Latest news

  • Brokers are choosing prime time

    Surprising poll results show brokers are still able to satisfy the majority of stated-income clients at prime lenders, despite tighter mortgage and underwriting regulations introduced last July.

  • Money talks for keeping clients

    Marketing a brokerage and maintaining a book is the goal of every broker. Mortgage Alliance does it once a year with an oversized cheque.

  • Investment clients remain strong for brokers

    Some brokers are finding investor clients a safe harbour in the stormy sea of predictions for the housing market.

  • Focus on refis, not first-timers

    Instead of focusing on first-time buyers, CAAMP should push Ottawa on refinancing restrictions, says one industry vet, reacting to news the association has now tailored its lobby efforts.

  • TD report balances gloomy housing predictions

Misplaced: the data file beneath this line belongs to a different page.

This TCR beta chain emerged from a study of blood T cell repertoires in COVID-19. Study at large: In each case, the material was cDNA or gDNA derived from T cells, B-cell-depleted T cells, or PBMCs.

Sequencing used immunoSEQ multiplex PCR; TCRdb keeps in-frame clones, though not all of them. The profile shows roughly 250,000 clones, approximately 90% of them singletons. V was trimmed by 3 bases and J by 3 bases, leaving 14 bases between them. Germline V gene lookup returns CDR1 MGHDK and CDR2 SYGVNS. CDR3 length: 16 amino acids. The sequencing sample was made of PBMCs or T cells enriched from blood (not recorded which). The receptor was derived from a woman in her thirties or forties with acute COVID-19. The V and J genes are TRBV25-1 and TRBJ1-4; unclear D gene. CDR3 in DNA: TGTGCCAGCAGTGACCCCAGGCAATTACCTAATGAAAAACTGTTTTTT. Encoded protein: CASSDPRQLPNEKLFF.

According to a new report from TD Economics, brokers need not worry about the housing market crashing over the next ten years. That said, it isn’t pegged to perform admirably, either.

  • Mortgages before March break

    Sorry, kids. Brokers are gladly forsaking March Break vacation to capitalize on the return of first-time buyers to a flagging housing market.

  • Toronto condo market carrying housing starts

    Slumping February numbers for housing starts nationwide in no way reflected the spectacular growth shown in Toronto.

  • D+H: Lawsuit without merit

    D+H is vigorously denying the allegations of a potential class action suit yet to prove it transmitted personal information to a creditor insurance provider without client consent.

  • Grow-op registry only alienates lenders

    A bill to establish a marijuana grow operation and clandestine drug laboratory registry in Ontario will only stigmatize properties and punish consumers, says one mortgage agent.

  • Big lenders will follow BMO bandwagon

    BMO’s posted 5-year-fixed rate of 2.99 is nothing new, says True North’s CEO Dan Eisner; still other major lenders will be quick to follow suit despite warnings from federal finance minister Jim Flaherty of a potential rate war.